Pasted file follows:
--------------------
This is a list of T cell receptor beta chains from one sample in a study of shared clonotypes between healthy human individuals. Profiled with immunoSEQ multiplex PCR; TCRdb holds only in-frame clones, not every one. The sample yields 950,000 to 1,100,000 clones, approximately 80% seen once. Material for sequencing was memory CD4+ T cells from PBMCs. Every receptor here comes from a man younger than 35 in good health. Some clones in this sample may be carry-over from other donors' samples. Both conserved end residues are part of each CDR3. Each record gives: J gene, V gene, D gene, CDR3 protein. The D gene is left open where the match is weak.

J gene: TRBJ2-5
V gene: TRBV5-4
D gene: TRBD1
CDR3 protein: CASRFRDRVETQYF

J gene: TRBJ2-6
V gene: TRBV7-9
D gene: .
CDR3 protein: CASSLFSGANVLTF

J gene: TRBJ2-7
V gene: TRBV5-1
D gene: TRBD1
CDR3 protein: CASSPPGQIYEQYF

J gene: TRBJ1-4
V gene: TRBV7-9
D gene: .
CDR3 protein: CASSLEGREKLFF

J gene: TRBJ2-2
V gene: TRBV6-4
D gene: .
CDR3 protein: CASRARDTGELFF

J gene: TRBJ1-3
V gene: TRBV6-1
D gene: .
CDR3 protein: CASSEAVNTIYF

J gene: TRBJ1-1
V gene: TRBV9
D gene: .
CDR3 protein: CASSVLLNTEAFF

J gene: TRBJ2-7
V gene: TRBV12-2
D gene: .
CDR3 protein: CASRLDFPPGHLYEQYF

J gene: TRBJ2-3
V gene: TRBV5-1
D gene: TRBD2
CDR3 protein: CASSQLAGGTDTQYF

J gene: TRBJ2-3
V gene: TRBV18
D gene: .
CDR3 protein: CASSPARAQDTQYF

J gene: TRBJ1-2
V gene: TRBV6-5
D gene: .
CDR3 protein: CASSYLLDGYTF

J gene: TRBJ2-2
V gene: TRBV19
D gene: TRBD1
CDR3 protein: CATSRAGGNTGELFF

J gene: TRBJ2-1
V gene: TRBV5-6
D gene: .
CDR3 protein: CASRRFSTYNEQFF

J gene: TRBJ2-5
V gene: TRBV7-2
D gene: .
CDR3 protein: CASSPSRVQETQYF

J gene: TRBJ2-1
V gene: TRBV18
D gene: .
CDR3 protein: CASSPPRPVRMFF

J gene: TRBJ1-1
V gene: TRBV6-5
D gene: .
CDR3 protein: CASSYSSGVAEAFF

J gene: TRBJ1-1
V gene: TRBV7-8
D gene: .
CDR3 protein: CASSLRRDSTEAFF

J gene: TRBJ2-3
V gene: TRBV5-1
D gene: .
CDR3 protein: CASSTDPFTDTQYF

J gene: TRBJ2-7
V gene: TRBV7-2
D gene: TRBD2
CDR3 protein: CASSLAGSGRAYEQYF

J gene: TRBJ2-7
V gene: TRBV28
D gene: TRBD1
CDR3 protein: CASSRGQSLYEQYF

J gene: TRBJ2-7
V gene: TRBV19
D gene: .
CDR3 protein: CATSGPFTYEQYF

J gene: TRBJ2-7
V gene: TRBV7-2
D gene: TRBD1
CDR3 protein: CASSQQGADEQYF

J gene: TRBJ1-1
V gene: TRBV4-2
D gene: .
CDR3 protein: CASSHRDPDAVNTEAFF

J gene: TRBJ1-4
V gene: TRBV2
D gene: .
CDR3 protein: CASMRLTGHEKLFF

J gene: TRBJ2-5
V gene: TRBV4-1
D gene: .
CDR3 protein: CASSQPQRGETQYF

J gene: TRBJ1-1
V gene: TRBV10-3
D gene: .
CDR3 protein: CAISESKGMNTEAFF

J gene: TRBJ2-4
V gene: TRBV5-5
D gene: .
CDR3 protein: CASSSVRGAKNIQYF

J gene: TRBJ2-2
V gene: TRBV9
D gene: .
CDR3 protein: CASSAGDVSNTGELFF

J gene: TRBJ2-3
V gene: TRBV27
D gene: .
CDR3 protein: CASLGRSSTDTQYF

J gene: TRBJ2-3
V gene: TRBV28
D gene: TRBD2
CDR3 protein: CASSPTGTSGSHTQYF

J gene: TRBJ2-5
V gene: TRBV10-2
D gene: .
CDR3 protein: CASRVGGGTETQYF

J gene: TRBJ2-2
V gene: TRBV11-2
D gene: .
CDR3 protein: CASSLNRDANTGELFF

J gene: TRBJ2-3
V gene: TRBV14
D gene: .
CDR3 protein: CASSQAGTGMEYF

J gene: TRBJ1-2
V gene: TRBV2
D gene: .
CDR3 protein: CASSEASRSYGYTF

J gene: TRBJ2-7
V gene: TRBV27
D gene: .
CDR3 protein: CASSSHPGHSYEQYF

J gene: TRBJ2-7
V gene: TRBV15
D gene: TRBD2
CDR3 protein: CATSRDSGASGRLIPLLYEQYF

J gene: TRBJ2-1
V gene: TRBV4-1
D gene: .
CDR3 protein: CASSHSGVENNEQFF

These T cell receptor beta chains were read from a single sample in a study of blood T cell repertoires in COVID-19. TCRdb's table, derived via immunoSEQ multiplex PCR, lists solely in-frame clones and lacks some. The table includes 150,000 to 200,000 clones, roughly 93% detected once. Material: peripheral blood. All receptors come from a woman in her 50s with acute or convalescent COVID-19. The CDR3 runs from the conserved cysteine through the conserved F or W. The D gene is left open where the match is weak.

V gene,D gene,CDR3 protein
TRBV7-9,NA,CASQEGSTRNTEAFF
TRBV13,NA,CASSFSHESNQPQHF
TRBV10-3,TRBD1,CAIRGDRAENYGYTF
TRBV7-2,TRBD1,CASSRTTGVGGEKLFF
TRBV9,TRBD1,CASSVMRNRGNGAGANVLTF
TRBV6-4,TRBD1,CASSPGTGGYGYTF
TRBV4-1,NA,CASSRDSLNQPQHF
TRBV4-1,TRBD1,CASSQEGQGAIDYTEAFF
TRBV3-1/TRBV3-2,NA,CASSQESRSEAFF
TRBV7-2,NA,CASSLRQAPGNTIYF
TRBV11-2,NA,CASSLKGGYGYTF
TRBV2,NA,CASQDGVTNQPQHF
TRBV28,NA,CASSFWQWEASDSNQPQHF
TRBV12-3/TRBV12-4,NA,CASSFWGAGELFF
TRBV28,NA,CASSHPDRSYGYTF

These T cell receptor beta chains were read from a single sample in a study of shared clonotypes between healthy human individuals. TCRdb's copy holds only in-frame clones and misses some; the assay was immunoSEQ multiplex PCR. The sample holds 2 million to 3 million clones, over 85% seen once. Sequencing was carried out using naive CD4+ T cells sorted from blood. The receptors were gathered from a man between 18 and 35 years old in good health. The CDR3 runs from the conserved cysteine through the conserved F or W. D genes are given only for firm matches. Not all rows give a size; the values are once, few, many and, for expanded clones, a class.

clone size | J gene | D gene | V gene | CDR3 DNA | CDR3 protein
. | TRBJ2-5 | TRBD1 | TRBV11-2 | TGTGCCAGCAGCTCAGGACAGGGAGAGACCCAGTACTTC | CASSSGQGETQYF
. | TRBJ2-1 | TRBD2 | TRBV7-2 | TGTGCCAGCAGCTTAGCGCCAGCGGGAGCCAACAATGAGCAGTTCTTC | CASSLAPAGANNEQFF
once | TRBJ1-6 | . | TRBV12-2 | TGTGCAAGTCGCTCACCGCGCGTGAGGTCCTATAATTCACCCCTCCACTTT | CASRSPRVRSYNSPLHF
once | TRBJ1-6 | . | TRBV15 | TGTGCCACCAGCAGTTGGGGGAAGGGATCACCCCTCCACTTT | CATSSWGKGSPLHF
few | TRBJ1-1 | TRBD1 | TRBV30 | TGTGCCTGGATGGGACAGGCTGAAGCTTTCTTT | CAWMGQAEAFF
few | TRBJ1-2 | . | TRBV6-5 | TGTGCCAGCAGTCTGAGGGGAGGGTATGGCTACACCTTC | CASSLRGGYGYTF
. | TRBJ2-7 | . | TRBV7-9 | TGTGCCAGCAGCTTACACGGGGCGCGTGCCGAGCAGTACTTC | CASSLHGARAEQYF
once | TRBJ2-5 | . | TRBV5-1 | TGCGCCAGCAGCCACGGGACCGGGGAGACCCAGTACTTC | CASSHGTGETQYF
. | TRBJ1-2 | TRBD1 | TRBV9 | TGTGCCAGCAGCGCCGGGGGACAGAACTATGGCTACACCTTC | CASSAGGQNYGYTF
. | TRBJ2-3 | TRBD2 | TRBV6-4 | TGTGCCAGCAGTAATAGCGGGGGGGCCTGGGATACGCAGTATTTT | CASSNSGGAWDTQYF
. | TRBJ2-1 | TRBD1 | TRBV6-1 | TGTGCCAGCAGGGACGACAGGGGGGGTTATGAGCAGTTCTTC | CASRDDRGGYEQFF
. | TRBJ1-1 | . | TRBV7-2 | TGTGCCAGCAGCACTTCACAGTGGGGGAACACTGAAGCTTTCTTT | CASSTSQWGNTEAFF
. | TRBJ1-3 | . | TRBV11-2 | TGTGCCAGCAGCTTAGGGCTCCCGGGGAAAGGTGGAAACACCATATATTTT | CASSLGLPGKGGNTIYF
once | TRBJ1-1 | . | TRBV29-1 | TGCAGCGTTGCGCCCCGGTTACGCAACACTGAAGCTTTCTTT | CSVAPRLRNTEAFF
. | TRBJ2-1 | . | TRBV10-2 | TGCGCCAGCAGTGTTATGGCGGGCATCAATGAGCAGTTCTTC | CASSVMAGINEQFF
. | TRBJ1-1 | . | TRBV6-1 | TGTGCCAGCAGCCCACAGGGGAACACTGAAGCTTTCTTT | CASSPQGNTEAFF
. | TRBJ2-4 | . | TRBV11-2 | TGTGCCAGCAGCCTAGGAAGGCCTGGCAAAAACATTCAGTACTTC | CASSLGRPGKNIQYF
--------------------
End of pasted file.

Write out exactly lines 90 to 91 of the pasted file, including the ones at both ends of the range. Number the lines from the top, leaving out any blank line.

J gene: TRBJ1-1
V gene: TRBV4-2